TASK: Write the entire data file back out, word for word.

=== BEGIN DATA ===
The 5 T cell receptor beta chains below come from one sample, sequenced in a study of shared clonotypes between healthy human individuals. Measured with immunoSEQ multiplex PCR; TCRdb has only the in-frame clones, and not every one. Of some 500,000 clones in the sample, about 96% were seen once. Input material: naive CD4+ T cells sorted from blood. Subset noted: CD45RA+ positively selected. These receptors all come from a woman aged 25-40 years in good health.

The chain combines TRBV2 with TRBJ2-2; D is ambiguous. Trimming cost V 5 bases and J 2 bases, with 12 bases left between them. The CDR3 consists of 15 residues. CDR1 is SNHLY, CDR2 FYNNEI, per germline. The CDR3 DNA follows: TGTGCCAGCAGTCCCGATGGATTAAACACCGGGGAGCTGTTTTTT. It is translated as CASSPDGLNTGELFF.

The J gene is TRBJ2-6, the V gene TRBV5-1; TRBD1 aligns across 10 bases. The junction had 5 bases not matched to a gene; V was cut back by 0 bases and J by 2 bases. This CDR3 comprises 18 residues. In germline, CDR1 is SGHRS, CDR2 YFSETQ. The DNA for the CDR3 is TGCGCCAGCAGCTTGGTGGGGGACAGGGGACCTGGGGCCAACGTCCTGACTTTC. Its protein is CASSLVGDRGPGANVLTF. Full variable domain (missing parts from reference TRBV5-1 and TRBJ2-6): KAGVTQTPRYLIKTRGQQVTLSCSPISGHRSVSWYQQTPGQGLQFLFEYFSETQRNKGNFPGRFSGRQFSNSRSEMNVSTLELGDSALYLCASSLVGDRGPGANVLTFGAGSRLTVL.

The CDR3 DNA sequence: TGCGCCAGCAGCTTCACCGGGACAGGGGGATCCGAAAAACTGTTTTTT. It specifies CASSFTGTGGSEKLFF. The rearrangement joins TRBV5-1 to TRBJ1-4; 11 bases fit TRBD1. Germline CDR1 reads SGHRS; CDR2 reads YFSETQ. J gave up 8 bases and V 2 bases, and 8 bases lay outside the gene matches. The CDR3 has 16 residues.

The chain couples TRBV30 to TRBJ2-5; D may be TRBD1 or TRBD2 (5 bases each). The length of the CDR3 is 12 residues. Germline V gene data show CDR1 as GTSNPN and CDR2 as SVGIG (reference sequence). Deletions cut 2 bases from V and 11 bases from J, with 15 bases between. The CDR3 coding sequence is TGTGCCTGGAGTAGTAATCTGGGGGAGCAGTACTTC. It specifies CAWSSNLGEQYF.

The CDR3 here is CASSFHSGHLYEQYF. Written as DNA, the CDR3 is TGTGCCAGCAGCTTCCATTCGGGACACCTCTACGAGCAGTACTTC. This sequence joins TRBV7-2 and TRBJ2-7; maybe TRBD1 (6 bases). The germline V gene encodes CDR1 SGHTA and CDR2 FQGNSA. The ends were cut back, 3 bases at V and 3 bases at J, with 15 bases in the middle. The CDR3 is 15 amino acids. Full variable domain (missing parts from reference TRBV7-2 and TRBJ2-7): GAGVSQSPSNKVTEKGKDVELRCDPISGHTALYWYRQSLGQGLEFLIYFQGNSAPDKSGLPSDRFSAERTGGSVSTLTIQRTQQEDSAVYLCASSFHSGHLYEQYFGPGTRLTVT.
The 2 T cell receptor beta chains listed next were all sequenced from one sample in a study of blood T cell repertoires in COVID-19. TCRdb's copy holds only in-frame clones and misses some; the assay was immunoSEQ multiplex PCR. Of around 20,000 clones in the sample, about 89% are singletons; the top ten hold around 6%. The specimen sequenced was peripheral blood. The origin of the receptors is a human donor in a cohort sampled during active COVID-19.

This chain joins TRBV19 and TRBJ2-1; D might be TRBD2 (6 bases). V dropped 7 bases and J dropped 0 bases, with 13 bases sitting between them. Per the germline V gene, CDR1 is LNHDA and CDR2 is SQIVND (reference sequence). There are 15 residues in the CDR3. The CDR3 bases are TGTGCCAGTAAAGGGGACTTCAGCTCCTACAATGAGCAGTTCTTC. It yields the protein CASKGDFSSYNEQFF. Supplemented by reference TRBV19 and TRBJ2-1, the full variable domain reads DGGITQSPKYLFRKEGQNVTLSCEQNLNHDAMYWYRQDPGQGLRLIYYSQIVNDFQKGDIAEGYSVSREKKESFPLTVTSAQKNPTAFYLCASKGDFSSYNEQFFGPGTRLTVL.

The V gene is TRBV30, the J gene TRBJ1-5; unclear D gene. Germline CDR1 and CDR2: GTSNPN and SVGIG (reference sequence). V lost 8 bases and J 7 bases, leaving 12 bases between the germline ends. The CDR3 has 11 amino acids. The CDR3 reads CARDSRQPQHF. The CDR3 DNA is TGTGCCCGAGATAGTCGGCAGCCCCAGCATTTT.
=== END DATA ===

The 5 T cell receptor beta chains below come from one sample, sequenced in a study of shared clonotypes between healthy human individuals. Measured with immunoSEQ multiplex PCR; TCRdb has only the in-frame clones, and not every one. Of some 500,000 clones in the sample, about 96% were seen once. Input material: naive CD4+ T cells sorted from blood. Subset noted: CD45RA+ positively selected. These receptors all come from a woman aged 25-40 years in good health.

The chain combines TRBV2 with TRBJ2-2; D is ambiguous. Trimming cost V 5 bases and J 2 bases, with 12 bases left between them. The CDR3 consists of 15 residues. CDR1 is SNHLY, CDR2 FYNNEI, per germline. The CDR3 DNA follows: TGTGCCAGCAGTCCCGATGGATTAAACACCGGGGAGCTGTTTTTT. It is translated as CASSPDGLNTGELFF.

The J gene is TRBJ2-6, the V gene TRBV5-1; TRBD1 aligns across 10 bases. The junction had 5 bases not matched to a gene; V was cut back by 0 bases and J by 2 bases. This CDR3 comprises 18 residues. In germline, CDR1 is SGHRS, CDR2 YFSETQ. The DNA for the CDR3 is TGCGCCAGCAGCTTGGTGGGGGACAGGGGACCTGGGGCCAACGTCCTGACTTTC. Its protein is CASSLVGDRGPGANVLTF. Full variable domain (missing parts from reference TRBV5-1 and TRBJ2-6): KAGVTQTPRYLIKTRGQQVTLSCSPISGHRSVSWYQQTPGQGLQFLFEYFSETQRNKGNFPGRFSGRQFSNSRSEMNVSTLELGDSALYLCASSLVGDRGPGANVLTFGAGSRLTVL.

The CDR3 DNA sequence: TGCGCCAGCAGCTTCACCGGGACAGGGGGATCCGAAAAACTGTTTTTT. It specifies CASSFTGTGGSEKLFF. The rearrangement joins TRBV5-1 to TRBJ1-4; 11 bases fit TRBD1. Germline CDR1 reads SGHRS; CDR2 reads YFSETQ. J gave up 8 bases and V 2 bases, and 8 bases lay outside the gene matches. The CDR3 has 16 residues.

The chain couples TRBV30 to TRBJ2-5; D may be TRBD1 or TRBD2 (5 bases each). The length of the CDR3 is 12 residues. Germline V gene data show CDR1 as GTSNPN and CDR2 as SVGIG (reference sequence). Deletions cut 2 bases from V and 11 bases from J, with 15 bases between. The CDR3 coding sequence is TGTGCCTGGAGTAGTAATCTGGGGGAGCAGTACTTC. It specifies CAWSSNLGEQYF.

The CDR3 here is CASSFHSGHLYEQYF. Written as DNA, the CDR3 is TGTGCCAGCAGCTTCCATTCGGGACACCTCTACGAGCAGTACTTC. This sequence joins TRBV7-2 and TRBJ2-7; maybe TRBD1 (6 bases). The germline V gene encodes CDR1 SGHTA and CDR2 FQGNSA. The ends were cut back, 3 bases at V and 3 bases at J, with 15 bases in the middle. The CDR3 is 15 amino acids. Full variable domain (missing parts from reference TRBV7-2 and TRBJ2-7): GAGVSQSPSNKVTEKGKDVELRCDPISGHTALYWYRQSLGQGLEFLIYFQGNSAPDKSGLPSDRFSAERTGGSVSTLTIQRTQQEDSAVYLCASSFHSGHLYEQYFGPGTRLTVT.
The 2 T cell receptor beta chains listed next were all sequenced from one sample in a study of blood T cell repertoires in COVID-19. TCRdb's copy holds only in-frame clones and misses some; the assay was immunoSEQ multiplex PCR. Of around 20,000 clones in the sample, about 89% are singletons; the top ten hold around 6%. The specimen sequenced was peripheral blood. The origin of the receptors is a human donor in a cohort sampled during active COVID-19.

This chain joins TRBV19 and TRBJ2-1; D might be TRBD2 (6 bases). V dropped 7 bases and J dropped 0 bases, with 13 bases sitting between them. Per the germline V gene, CDR1 is LNHDA and CDR2 is SQIVND (reference sequence). There are 15 residues in the CDR3. The CDR3 bases are TGTGCCAGTAAAGGGGACTTCAGCTCCTACAATGAGCAGTTCTTC. It yields the protein CASKGDFSSYNEQFF. Supplemented by reference TRBV19 and TRBJ2-1, the full variable domain reads DGGITQSPKYLFRKEGQNVTLSCEQNLNHDAMYWYRQDPGQGLRLIYYSQIVNDFQKGDIAEGYSVSREKKESFPLTVTSAQKNPTAFYLCASKGDFSSYNEQFFGPGTRLTVL.

The V gene is TRBV30, the J gene TRBJ1-5; unclear D gene. Germline CDR1 and CDR2: GTSNPN and SVGIG (reference sequence). V lost 8 bases and J 7 bases, leaving 12 bases between the germline ends. The CDR3 has 11 amino acids. The CDR3 reads CARDSRQPQHF. The CDR3 DNA is TGTGCCCGAGATAGTCGGCAGCCCCAGCATTTT.